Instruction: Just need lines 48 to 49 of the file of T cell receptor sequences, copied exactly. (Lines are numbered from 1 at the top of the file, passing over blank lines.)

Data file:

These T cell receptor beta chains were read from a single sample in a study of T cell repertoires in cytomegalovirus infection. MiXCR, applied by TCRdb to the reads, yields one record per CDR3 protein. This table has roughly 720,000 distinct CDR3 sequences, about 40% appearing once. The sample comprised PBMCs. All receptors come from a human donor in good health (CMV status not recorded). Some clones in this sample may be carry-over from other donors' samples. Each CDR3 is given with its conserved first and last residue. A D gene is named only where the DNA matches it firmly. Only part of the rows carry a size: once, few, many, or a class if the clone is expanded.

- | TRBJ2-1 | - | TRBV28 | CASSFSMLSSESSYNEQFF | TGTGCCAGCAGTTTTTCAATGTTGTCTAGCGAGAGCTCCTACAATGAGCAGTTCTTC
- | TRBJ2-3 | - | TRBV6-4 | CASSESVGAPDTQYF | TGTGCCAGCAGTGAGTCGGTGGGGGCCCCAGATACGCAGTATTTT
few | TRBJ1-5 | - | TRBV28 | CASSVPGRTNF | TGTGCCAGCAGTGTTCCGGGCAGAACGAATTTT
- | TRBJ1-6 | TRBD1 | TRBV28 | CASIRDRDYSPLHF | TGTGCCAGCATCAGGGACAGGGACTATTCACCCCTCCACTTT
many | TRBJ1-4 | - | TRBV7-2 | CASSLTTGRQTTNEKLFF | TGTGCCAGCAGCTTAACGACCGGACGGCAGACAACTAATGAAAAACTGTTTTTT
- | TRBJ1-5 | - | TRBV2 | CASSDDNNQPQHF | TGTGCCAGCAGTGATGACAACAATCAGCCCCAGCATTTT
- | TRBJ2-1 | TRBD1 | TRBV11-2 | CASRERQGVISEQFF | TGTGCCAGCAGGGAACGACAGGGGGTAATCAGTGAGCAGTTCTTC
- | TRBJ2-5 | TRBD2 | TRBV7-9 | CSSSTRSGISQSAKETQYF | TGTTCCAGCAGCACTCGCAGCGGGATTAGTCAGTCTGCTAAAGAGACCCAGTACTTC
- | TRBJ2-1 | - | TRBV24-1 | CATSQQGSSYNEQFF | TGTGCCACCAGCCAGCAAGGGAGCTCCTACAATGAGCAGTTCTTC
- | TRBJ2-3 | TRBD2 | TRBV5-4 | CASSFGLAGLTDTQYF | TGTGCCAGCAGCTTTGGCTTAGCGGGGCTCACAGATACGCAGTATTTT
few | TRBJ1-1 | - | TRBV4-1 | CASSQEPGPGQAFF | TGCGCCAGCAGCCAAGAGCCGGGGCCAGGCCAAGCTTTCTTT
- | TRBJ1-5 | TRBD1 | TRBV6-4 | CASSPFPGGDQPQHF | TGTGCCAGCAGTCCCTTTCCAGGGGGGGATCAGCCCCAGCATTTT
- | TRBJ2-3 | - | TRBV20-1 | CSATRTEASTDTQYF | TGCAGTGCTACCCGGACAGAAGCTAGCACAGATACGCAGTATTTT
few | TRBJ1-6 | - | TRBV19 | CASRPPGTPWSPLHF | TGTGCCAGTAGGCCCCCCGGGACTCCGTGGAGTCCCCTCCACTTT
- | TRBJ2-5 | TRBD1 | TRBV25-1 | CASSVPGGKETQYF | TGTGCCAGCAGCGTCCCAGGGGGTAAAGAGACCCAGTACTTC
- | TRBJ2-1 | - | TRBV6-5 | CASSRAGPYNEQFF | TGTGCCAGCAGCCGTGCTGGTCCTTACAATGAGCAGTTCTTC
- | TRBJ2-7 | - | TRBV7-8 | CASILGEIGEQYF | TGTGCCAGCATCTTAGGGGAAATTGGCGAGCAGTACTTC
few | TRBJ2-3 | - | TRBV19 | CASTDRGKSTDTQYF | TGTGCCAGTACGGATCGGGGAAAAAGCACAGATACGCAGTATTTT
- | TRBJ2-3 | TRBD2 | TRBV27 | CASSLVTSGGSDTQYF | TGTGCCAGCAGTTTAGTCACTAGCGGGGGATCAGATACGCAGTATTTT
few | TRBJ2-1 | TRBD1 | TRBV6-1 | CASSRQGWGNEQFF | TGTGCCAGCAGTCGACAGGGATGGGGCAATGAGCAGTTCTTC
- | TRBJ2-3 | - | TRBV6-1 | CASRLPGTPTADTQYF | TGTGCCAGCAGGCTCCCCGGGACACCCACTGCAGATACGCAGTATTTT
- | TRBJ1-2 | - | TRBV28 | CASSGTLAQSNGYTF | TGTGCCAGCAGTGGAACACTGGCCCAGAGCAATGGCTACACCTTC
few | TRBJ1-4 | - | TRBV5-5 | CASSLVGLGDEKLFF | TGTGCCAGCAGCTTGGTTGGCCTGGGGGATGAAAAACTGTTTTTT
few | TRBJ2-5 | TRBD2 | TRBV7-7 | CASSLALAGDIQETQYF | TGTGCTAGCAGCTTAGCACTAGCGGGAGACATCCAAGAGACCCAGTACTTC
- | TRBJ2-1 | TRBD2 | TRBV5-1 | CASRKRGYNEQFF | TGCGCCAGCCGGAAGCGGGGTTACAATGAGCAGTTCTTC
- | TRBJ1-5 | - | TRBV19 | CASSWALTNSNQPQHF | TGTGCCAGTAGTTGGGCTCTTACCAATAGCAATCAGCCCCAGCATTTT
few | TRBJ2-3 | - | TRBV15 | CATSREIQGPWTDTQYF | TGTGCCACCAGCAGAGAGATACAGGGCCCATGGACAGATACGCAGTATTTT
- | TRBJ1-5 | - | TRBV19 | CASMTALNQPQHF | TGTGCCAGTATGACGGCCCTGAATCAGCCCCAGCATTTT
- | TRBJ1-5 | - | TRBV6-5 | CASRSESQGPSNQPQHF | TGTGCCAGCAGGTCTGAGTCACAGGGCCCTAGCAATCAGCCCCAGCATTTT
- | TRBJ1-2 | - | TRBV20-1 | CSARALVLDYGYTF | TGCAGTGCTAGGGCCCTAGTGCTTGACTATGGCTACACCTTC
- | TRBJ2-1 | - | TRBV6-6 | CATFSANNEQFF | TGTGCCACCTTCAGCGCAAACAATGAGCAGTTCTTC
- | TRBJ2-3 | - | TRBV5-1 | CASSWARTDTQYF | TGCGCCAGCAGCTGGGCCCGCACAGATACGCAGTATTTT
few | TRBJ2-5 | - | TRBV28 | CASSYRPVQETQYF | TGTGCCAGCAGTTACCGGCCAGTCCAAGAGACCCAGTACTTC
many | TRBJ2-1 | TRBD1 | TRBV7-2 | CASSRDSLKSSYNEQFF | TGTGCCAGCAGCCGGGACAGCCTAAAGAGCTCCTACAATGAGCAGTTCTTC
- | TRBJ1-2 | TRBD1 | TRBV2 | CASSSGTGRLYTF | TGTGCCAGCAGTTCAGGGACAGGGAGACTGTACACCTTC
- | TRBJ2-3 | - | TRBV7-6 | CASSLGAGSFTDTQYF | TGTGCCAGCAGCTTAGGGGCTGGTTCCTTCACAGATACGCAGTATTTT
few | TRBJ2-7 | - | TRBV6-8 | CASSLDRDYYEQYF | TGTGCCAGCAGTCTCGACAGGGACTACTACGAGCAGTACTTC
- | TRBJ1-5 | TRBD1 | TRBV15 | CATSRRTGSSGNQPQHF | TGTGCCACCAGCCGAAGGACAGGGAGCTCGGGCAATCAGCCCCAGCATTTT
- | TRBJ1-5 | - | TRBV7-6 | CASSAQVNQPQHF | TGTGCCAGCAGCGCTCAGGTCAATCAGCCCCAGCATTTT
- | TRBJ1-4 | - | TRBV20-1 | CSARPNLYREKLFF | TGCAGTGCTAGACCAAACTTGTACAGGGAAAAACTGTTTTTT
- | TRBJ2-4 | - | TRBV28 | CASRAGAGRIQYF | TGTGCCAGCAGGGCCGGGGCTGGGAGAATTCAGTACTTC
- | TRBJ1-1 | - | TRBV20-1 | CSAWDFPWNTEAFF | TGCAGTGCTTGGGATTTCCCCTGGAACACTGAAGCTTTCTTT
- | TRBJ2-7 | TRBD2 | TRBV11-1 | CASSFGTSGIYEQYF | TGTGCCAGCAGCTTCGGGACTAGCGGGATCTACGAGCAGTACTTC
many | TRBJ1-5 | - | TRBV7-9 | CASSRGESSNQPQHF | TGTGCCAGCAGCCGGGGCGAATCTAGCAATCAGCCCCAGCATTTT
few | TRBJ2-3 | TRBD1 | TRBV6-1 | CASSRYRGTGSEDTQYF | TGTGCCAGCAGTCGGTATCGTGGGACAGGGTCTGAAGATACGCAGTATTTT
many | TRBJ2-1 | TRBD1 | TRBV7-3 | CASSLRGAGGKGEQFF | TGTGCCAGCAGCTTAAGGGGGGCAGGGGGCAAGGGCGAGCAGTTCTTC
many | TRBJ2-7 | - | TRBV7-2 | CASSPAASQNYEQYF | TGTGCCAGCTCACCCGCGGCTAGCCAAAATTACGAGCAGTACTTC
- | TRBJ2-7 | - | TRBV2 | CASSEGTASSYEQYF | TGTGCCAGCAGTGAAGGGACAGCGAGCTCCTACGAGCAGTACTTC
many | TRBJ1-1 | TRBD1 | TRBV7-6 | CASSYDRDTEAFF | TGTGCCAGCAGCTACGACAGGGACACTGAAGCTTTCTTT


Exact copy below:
many | TRBJ2-7 | - | TRBV7-2 | CASSPAASQNYEQYF | TGTGCCAGCTCACCCGCGGCTAGCCAAAATTACGAGCAGTACTTC
- | TRBJ2-7 | - | TRBV2 | CASSEGTASSYEQYF | TGTGCCAGCAGTGAAGGGACAGCGAGCTCCTACGAGCAGTACTTC